JavaScript Arrow Functions and This: A Rule on Style

My purpose here is not to explain the new JavaScript arrow function syntax or how it interacts with the this keyword. Instead, I have made a decision about a best practice that I myself am going to follow and I’m trying to influence others. That said, I feel that I do need to explain the context first.

The JavaScript this keyword confuses the hell out of beginners. In an ordinary function, the this keyword resolves to the context of the function. For example, if the function is a method on an object, then this is that object. This has to do with how the function is invoked. It’s not something internal to the function itself. If the myFunction function refers to this and you invoke it by calling myObj.myFunction() then the this keyword resolves to the myObj object.

JavaScript recently created this new function syntax people refer to as arrow functions. It looks like (arg)=>{expression;}. I guess someone in charge of new standards decided it would somehow make our lives easier if this behaves differently inside an arrow function as compared with regular functions. Yeah, I’m serious. The point of confusion of this is always that nobody knows what the hell it refers to at any point in time, and somebody actually decided to add another situation where the meaning is context-dependent in a confusing and specific way.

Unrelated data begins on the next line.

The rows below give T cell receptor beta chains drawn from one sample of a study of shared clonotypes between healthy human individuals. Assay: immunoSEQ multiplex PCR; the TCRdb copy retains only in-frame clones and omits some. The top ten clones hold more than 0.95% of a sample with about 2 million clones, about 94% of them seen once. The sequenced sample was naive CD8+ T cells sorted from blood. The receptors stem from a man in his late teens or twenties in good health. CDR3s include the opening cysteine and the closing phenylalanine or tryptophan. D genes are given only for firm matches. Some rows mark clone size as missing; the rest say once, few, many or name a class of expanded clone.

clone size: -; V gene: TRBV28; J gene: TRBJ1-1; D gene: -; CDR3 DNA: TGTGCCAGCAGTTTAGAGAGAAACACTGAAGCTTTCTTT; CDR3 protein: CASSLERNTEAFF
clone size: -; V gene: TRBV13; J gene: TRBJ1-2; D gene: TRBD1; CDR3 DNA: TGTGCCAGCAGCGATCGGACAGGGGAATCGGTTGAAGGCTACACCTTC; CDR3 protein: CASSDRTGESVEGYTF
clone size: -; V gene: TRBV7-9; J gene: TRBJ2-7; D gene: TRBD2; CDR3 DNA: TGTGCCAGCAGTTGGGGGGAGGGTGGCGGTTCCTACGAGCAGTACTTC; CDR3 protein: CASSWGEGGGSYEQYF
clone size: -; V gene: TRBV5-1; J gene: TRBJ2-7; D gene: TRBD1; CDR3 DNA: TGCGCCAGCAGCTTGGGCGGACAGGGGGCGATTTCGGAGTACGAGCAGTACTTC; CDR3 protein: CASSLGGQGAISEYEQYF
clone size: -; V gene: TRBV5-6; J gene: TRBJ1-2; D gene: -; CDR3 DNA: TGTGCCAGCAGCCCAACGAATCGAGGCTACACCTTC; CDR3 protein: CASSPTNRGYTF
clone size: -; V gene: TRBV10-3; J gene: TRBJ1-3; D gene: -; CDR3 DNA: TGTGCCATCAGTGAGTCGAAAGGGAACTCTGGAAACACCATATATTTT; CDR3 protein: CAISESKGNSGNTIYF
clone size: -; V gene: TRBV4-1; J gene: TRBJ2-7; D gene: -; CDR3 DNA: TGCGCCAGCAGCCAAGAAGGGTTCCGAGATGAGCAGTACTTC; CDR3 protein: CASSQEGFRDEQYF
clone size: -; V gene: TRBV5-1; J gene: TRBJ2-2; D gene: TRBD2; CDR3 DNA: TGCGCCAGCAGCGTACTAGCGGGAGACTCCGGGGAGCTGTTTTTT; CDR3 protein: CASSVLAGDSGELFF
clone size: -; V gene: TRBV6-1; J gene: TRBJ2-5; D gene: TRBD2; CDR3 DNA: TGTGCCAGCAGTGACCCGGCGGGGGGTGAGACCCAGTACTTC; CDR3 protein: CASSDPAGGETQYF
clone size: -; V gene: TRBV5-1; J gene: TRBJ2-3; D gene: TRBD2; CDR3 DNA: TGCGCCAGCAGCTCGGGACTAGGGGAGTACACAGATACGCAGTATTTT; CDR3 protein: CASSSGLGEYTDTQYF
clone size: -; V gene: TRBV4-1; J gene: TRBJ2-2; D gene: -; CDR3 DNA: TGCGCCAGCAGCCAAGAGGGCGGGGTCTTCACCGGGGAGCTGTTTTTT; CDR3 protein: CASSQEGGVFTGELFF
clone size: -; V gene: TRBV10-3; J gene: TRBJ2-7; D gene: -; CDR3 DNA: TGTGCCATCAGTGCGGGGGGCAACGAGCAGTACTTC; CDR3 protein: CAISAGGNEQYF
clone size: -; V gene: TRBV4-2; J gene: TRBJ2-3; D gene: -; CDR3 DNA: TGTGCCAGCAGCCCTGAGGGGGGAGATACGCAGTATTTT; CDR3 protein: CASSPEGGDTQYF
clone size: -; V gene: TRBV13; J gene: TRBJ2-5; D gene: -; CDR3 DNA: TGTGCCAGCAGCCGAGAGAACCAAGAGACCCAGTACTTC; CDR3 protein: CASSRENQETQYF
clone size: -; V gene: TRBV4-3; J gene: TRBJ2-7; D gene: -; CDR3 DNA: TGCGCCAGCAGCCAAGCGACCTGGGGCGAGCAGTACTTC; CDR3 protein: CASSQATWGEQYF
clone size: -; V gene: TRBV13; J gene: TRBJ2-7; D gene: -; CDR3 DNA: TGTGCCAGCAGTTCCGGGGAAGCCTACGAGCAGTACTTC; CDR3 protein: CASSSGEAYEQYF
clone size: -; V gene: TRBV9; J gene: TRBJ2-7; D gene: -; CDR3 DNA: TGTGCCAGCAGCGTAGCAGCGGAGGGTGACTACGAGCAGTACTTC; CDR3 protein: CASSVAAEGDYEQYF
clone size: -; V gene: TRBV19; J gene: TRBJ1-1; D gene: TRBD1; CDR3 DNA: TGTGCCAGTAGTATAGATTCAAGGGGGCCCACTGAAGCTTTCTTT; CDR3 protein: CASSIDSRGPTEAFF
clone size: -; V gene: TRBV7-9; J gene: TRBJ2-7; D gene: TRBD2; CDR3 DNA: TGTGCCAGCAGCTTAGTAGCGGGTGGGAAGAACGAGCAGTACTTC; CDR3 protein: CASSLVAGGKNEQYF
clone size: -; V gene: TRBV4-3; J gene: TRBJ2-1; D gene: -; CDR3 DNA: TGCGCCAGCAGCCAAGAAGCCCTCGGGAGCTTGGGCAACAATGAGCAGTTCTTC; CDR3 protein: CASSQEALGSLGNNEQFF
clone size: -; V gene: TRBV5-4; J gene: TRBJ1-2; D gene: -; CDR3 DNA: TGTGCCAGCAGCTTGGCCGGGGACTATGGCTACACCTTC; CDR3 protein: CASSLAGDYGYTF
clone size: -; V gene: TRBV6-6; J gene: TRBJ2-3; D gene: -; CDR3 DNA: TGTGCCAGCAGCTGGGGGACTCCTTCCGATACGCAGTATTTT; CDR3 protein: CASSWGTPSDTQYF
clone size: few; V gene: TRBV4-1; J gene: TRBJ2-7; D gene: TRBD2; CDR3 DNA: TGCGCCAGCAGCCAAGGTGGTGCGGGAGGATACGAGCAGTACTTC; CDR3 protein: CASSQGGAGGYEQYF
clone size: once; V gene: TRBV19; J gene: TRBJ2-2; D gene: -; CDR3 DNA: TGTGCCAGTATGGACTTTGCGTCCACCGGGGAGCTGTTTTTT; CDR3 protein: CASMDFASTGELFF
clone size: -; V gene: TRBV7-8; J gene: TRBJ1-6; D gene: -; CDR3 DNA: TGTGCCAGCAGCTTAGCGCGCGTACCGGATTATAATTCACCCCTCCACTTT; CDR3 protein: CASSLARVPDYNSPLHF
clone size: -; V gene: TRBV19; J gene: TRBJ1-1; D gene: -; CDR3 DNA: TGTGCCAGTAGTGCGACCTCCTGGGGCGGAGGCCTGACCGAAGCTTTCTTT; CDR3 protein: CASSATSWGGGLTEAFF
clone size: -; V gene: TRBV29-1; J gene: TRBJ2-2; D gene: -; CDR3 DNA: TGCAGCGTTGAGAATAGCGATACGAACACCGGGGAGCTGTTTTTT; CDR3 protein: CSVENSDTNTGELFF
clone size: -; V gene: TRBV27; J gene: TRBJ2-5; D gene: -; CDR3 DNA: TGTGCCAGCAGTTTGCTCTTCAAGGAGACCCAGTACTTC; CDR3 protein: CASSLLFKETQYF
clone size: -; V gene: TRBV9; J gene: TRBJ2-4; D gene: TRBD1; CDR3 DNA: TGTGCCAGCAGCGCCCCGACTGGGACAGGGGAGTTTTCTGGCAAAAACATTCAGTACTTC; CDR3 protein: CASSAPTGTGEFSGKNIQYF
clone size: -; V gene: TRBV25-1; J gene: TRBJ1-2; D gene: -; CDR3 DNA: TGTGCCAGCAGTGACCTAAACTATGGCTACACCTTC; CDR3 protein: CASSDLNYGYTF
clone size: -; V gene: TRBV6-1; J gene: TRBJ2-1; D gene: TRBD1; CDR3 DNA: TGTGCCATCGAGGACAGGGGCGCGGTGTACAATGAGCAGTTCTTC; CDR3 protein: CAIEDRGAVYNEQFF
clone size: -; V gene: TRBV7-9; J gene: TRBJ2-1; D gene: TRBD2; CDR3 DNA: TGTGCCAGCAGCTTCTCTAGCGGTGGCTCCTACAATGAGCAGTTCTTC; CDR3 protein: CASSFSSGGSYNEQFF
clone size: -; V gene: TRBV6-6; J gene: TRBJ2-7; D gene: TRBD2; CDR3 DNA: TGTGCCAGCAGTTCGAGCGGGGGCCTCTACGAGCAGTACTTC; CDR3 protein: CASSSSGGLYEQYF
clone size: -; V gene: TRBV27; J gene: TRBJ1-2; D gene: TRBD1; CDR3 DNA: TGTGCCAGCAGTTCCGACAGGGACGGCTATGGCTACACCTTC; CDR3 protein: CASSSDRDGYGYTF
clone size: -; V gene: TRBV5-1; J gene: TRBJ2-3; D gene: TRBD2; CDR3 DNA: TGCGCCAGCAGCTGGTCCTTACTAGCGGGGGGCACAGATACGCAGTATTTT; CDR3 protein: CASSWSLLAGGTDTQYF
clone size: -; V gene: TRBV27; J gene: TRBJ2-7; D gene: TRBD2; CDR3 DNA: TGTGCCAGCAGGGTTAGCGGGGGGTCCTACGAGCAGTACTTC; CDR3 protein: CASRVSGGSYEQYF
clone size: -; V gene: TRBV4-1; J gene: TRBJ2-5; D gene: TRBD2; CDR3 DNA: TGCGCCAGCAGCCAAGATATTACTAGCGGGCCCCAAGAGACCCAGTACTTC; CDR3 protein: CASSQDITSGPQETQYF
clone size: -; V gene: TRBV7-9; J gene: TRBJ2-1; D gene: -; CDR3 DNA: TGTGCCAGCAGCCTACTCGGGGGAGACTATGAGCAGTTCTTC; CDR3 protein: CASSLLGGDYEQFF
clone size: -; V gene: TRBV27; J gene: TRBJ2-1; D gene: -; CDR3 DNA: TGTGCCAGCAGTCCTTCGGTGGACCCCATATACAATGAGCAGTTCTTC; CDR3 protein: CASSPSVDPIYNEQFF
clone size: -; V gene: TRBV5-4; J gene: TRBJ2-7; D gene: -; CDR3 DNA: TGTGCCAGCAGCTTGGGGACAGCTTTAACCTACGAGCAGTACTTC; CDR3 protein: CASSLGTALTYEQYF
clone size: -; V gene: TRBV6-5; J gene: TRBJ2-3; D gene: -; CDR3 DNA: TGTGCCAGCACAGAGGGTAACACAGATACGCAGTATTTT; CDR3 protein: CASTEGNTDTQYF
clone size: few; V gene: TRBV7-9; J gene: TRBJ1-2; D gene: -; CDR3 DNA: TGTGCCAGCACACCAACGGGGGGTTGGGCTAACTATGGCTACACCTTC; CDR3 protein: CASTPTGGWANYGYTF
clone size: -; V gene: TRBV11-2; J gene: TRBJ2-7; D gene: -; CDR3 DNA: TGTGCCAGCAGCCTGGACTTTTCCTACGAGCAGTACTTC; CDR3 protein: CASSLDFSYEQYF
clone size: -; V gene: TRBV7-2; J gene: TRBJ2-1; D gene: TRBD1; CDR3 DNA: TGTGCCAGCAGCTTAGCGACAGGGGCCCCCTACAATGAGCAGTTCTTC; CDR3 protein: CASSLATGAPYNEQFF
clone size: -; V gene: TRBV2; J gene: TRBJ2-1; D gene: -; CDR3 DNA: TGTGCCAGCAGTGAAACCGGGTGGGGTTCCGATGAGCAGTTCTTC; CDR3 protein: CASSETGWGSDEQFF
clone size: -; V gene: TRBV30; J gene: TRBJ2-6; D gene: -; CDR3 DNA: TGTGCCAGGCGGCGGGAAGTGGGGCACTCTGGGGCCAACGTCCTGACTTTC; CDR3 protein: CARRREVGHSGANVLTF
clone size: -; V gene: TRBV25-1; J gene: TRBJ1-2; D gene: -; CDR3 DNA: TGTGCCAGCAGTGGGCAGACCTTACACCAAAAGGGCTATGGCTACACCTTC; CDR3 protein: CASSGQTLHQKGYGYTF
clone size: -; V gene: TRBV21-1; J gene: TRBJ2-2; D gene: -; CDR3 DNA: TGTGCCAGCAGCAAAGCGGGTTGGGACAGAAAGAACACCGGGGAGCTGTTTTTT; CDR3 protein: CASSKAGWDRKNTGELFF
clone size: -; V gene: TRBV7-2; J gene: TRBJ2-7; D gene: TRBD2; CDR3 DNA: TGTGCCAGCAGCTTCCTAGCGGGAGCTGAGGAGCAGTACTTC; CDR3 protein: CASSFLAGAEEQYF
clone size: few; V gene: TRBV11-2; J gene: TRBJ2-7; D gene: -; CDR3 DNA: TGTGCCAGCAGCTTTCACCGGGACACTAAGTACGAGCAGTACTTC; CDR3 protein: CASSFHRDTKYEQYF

So pull out your Master List of Weird Exceptions and add to it that inside an arrow function, the meaning of this is not the context of the arrow function. Instead, this refers to whatever it meant in the scope where the arrow function was defined, lexically. It’s the same as if you defined let self = this on the line before the arrow function was defined and then used self inside the arrow function instead of this.

I like arrow functions because of their brevity. But I think having another weird exception to the usage of this is something we seriously did not need in JavaScript. I therefore suggest the following style rule. There simply will be no this inside arrow functions. The this keyword may not appear inside an arrow function. That is the rule I’m going to enforce in my own code, and I wish others would do the same.

How do you make that work? Well, if you need to refer to the context, then explicitly do the let self = this trick we have been using for years. If that seems tedious, or it seems like it defeats the purpose of using an arrow function in the first place, then take the hint and write a function in the traditional syntax.

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